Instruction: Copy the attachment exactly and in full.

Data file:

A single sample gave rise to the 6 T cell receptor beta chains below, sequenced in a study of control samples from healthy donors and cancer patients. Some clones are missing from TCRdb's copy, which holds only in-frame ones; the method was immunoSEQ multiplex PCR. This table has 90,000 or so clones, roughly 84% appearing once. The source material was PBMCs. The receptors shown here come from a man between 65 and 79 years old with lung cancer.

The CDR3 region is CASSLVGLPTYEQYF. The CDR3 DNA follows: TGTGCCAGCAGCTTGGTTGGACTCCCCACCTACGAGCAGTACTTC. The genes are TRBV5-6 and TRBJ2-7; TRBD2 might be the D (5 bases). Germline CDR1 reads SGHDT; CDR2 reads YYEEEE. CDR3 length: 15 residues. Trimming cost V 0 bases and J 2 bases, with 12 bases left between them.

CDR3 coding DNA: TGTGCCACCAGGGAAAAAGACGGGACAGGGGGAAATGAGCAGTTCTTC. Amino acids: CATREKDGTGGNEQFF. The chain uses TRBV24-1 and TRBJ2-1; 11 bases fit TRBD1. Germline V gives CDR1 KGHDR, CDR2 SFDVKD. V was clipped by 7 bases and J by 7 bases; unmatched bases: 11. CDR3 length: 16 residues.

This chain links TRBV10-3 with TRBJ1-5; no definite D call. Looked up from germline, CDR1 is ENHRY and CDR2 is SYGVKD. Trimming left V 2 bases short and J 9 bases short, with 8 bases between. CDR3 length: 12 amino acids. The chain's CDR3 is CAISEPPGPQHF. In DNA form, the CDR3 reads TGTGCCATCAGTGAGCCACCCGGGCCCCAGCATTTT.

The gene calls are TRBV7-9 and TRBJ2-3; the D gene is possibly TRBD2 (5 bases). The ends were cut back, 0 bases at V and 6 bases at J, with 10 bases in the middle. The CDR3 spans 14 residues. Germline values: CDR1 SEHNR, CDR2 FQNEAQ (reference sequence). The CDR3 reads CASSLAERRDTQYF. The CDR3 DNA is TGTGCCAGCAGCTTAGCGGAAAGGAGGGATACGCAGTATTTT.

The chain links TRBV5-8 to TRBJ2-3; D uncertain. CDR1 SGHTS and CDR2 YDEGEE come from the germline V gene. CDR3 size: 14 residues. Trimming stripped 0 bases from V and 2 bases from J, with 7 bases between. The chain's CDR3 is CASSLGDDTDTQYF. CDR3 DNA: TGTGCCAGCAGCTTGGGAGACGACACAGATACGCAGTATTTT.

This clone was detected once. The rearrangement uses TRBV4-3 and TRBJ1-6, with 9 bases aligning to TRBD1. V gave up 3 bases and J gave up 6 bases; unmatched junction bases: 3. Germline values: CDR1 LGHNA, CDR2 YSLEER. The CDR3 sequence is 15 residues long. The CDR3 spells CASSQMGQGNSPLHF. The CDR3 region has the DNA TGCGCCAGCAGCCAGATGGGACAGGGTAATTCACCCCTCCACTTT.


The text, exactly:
A single sample gave rise to the 6 T cell receptor beta chains below, sequenced in a study of control samples from healthy donors and cancer patients. Some clones are missing from TCRdb's copy, which holds only in-frame ones; the method was immunoSEQ multiplex PCR. This table has 90,000 or so clones, roughly 84% appearing once. The source material was PBMCs. The receptors shown here come from a man between 65 and 79 years old with lung cancer.

The CDR3 region is CASSLVGLPTYEQYF. The CDR3 DNA follows: TGTGCCAGCAGCTTGGTTGGACTCCCCACCTACGAGCAGTACTTC. The genes are TRBV5-6 and TRBJ2-7; TRBD2 might be the D (5 bases). Germline CDR1 reads SGHDT; CDR2 reads YYEEEE. CDR3 length: 15 residues. Trimming cost V 0 bases and J 2 bases, with 12 bases left between them.

CDR3 coding DNA: TGTGCCACCAGGGAAAAAGACGGGACAGGGGGAAATGAGCAGTTCTTC. Amino acids: CATREKDGTGGNEQFF. The chain uses TRBV24-1 and TRBJ2-1; 11 bases fit TRBD1. Germline V gives CDR1 KGHDR, CDR2 SFDVKD. V was clipped by 7 bases and J by 7 bases; unmatched bases: 11. CDR3 length: 16 residues.

This chain links TRBV10-3 with TRBJ1-5; no definite D call. Looked up from germline, CDR1 is ENHRY and CDR2 is SYGVKD. Trimming left V 2 bases short and J 9 bases short, with 8 bases between. CDR3 length: 12 amino acids. The chain's CDR3 is CAISEPPGPQHF. In DNA form, the CDR3 reads TGTGCCATCAGTGAGCCACCCGGGCCCCAGCATTTT.

The gene calls are TRBV7-9 and TRBJ2-3; the D gene is possibly TRBD2 (5 bases). The ends were cut back, 0 bases at V and 6 bases at J, with 10 bases in the middle. The CDR3 spans 14 residues. Germline values: CDR1 SEHNR, CDR2 FQNEAQ (reference sequence). The CDR3 reads CASSLAERRDTQYF. The CDR3 DNA is TGTGCCAGCAGCTTAGCGGAAAGGAGGGATACGCAGTATTTT.

The chain links TRBV5-8 to TRBJ2-3; D uncertain. CDR1 SGHTS and CDR2 YDEGEE come from the germline V gene. CDR3 size: 14 residues. Trimming stripped 0 bases from V and 2 bases from J, with 7 bases between. The chain's CDR3 is CASSLGDDTDTQYF. CDR3 DNA: TGTGCCAGCAGCTTGGGAGACGACACAGATACGCAGTATTTT.

This clone was detected once. The rearrangement uses TRBV4-3 and TRBJ1-6, with 9 bases aligning to TRBD1. V gave up 3 bases and J gave up 6 bases; unmatched junction bases: 3. Germline values: CDR1 LGHNA, CDR2 YSLEER. The CDR3 sequence is 15 residues long. The CDR3 spells CASSQMGQGNSPLHF. The CDR3 region has the DNA TGCGCCAGCAGCCAGATGGGACAGGGTAATTCACCCCTCCACTTT.